Massage For Two: Pregnancy Massage FAQ

Aromatherapist and naturopath Paula Harris, from Elements Natural Therapy, answers some of the common questions she gets asked about massage during pregnancy.

Is massage safe during pregnancy?

If performed by someone who is trained in pregnancy massage, then massage is not only safe but also a wonderful experience throughout your pregnancy. There are some precautions that need to be kept in mind, but pregnancy is a natural phenomenon and women have been massaged during it for thousands of years.

What are the benefits of pregnancy massage?

Regular pregnancy massage treatments help reduce stress and anxiety (great for first-time mothers!), help relieve back pain and muscle tension in the back, hips, neck and shoulders and aid relaxation.

Massage also encourages circulation, which can help reduce fluid retention.

The Touch Institute in Miami has also found that women who have regular pregnancy massage report shorter, less intense labours, with lesser need for intervention.

Is there any time during pregnancy when I shouldn't get a massage?

Pregnancy massage is generally safe for most healthy women, and should only be avoided in weeks 12 to 14 (the changeover from first to second trimester is considered the time of greatest vulnerably in terms of massage).

There is a school of thought that massage should be avoided during the first trimester, however many women don't even realise that they're pregnant during this time! If a pregnancy is high risk (women under 20 years or over 35, genetic problems, asthma, liver or kidney problems, previous history of problems during pregnancy, previous history of miscarriage, multiple births, diabetes, heart disease, hypertension) then it is advisable to avoid massage during the first trimester, and to discuss massage with your midwife or obstetrician.

Is there anyone who shouldn't have massage during pregnancy?

There are some circumstances when massage during pregnancy isn't advisable. These include:

  • Risk of early labour, risk of miscarriage, placental or cervical dysfunction
  • Gestational Edema Proteinuria Hypertension (GEPH)
  • Eclampsia
  • Gestational Diabetes

If you are suffering from any of the following signs and symptoms, pregnancy massage may not be for you. Talk to your massage therapist or midwife if you any concerns:

  • Bloody discharge
  • Continual abdominal pains
  • Sudden gush or leakage of amniotic fluid
  • Sudden, rapid weight gain
  • Increased blood pressure
  • Protein or sugar in urine
  • Severe back pain that doesn't subside with a change in position
  • Visual disturbances
  • Severe nausea and/or vomiting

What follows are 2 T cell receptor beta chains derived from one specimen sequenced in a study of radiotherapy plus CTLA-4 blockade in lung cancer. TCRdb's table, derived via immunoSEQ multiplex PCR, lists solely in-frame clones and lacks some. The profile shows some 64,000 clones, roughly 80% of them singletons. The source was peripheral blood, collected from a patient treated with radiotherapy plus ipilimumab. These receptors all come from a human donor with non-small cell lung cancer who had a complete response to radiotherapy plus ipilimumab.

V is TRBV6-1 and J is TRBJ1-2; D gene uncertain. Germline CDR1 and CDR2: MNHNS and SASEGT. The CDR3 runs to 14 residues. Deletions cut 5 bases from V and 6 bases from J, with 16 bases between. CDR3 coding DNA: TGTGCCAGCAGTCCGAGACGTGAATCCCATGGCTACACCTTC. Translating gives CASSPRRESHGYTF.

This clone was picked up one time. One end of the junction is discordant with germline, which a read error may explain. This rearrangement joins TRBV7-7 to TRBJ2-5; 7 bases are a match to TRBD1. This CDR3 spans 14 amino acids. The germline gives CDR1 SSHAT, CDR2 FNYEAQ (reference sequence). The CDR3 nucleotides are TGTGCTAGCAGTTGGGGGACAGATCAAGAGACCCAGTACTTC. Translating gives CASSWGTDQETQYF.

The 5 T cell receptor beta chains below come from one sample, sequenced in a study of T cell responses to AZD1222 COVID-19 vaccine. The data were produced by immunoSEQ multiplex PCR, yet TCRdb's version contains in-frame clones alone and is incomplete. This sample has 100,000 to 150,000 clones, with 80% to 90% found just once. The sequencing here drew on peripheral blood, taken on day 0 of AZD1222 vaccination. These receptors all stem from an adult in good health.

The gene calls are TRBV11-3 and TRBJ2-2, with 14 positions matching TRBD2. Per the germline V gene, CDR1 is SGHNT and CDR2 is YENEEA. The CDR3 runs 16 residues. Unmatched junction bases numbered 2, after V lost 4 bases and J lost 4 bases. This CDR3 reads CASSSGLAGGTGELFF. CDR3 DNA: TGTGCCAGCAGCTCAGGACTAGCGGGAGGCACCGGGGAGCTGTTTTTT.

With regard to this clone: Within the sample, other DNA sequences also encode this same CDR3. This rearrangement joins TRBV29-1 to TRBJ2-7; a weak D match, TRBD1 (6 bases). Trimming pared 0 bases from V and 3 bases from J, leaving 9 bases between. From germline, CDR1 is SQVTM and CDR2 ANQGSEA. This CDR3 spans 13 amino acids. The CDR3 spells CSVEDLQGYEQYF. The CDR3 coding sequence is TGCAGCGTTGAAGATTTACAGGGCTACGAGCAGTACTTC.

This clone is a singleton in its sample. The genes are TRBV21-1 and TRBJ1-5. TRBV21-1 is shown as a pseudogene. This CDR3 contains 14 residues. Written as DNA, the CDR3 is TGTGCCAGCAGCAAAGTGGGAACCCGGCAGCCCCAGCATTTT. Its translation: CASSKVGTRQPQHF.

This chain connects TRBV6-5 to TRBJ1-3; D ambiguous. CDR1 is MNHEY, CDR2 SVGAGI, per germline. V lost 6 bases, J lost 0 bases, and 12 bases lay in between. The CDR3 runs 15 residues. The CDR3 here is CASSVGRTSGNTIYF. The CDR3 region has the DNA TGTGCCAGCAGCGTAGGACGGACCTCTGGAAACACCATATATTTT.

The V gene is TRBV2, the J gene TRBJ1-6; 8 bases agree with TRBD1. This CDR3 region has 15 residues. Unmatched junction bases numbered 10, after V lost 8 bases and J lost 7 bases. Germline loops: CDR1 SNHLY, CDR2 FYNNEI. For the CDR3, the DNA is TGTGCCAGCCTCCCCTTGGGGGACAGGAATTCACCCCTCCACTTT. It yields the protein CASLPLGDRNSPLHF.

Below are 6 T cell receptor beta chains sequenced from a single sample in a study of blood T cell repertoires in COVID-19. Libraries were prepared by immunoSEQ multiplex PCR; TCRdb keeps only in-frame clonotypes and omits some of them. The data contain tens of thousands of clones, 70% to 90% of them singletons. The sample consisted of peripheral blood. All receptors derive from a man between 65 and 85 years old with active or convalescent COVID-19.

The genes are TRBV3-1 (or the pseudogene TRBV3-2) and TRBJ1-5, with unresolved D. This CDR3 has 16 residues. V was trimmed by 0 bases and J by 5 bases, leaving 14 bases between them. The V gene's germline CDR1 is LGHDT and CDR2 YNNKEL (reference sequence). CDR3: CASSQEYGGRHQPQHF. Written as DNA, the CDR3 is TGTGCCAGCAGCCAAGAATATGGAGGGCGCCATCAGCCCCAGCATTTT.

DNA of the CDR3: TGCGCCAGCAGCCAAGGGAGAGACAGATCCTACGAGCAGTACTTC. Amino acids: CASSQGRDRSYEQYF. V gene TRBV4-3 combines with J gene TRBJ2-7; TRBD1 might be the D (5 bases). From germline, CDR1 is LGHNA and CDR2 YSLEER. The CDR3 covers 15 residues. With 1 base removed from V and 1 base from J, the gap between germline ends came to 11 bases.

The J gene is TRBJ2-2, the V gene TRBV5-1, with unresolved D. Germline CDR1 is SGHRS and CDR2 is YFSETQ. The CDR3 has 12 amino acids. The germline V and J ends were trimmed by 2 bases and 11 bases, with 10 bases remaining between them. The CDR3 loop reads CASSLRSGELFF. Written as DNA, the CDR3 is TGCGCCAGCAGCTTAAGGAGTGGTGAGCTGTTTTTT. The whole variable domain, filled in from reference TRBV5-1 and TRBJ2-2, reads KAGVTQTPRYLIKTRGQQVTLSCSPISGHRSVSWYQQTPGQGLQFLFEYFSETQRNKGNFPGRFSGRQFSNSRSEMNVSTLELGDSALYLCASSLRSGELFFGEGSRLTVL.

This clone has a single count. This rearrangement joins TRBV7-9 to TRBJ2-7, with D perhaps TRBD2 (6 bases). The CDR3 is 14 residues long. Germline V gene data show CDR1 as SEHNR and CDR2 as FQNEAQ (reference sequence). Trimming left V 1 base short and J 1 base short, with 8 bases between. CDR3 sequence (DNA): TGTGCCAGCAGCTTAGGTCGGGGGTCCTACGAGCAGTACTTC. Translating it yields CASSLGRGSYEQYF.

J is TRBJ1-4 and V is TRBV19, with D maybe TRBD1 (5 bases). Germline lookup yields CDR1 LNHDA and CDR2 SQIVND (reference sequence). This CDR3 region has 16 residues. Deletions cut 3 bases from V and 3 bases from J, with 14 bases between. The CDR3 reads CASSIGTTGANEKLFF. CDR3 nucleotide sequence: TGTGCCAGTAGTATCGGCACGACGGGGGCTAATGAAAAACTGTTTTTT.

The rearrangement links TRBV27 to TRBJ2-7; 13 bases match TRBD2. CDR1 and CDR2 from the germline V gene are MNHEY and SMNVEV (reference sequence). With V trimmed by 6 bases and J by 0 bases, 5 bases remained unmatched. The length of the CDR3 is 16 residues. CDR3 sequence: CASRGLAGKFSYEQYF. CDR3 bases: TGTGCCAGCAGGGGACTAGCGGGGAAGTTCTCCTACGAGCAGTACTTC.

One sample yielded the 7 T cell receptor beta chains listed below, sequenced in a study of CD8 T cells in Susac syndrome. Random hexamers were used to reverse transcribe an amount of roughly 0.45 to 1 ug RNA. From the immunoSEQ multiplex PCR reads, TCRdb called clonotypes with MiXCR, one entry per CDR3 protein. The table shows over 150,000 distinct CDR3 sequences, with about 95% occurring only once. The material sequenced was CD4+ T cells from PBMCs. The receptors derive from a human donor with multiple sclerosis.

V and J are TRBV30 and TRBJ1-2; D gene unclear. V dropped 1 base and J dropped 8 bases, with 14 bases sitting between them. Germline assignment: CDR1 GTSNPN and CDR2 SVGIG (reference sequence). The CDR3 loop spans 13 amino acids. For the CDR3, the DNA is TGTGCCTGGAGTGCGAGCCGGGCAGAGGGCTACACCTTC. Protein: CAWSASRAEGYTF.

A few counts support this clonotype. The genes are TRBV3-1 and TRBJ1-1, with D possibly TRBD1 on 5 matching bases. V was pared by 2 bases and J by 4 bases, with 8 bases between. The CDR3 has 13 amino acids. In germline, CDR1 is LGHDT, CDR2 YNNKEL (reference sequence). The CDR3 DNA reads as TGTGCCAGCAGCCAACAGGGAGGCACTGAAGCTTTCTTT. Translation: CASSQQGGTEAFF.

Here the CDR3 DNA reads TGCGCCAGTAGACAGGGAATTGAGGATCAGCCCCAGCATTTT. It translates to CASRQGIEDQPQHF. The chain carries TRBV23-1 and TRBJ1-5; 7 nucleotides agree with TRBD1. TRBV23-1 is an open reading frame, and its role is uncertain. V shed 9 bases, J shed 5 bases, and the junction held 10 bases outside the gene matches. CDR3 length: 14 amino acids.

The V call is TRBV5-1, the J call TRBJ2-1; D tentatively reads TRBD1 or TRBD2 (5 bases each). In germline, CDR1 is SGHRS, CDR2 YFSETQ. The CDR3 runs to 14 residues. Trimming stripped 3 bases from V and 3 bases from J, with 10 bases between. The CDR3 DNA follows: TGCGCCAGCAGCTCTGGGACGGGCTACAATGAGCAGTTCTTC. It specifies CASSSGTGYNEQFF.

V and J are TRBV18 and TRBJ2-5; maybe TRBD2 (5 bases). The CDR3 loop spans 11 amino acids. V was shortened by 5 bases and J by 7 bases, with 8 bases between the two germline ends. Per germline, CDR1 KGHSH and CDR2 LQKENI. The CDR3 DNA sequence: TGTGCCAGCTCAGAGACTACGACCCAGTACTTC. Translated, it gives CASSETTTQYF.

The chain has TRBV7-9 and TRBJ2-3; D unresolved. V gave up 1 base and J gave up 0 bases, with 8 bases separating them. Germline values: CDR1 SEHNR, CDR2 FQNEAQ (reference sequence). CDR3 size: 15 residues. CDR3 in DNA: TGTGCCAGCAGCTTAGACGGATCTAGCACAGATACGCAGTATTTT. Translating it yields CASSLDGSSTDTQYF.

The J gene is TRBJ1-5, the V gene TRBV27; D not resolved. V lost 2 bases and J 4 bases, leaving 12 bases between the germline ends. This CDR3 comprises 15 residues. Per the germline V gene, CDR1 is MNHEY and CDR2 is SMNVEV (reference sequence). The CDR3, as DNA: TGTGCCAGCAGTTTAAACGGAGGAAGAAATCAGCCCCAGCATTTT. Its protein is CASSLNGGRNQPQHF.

• Severe headaches
  • Excessive hunger and thirst
  • Increased urination in the second trimester

In general, massage is also not recommended by people suffering from phlebitis, thrombosis or suspected clotting conditions; kidney, liver or spleen dysfunction or infection.

Should I tell my midwife/obstetrician I'm having pregnancy massage?

It's a good idea to keep your midwife or obstetrician informed. If you have any health problems or complications with your pregnancy, it's advisable to seek their consent before having a massage.

How far into my pregnancy can I have massages?

For as long as you want! I've had women on the massage table the day before they've given birth; as long as you're comfortable, then massage is fantastic for you.

Are there any parts of my body that shouldn't be massaged during pregnancy?

During the first trimester the abdomen and deep work on the lower back should be avoided; there are also a couple of pressure points on the ankle and hand that shouldn't be used during massage, as they can stimulate uterine contractions.

Does my abdomen get massaged?

This is personal preference; if you don't want your abdomen massaged, you don't have to. Abdomen massage can be wonderfully relaxing, and some women find it helps ease that sense of their skin being overstretched. However, I also find that quite a few pregnant women don't want to have their abdomen massaged as they're tired of having so many people touch their belly! Just tell your massage therapist what you're comfortable with.

But where does my tummy fit?

Massage tables such as the one in my clinic have a removable abdomen pad, which creates space for your bump to fit into. This is great during the first few months of your pregnancy, and some women love the opportunity to lie on their front when that's not possible at home (especially women who are usually "front sleepers"). After week 22 you will need to be propped up on pillows as you lie on your back, so you're in more of a semi-sitting position. This keeps weight off deep blood vessels in your abdomen.

Later on you may find that even the "tummy hole" becomes uncomfortable; then you can be massaged in a side-lying position, supported by pillows. This still allows your massage therapist full access to your back, as well as legs, arms and, if you choose, abdomen.

Can the baby feel the massage?

They do seem to be aware that something's happening! Some women find that during a massage is the only time they can get some peace and quiet in their belly; others find their baby-to-be gets an extra bounce during massage. Several times I've found my hands being followed around a woman's abdomen by a persistent hand or foot.

How long does a pregnancy massage go for?

The maximum time I recommend for pregnant women to be on the massage table is 45 minutes – after this your metabolic rate starts changing, and it also can get just plain uncomfortable!

The most popular length I find for pregnant women is 30 minutes; enough time to relax and escape the outside world, and get some much enjoyed relaxation in the muscles of your back.

Palmy Parent - April/May 2008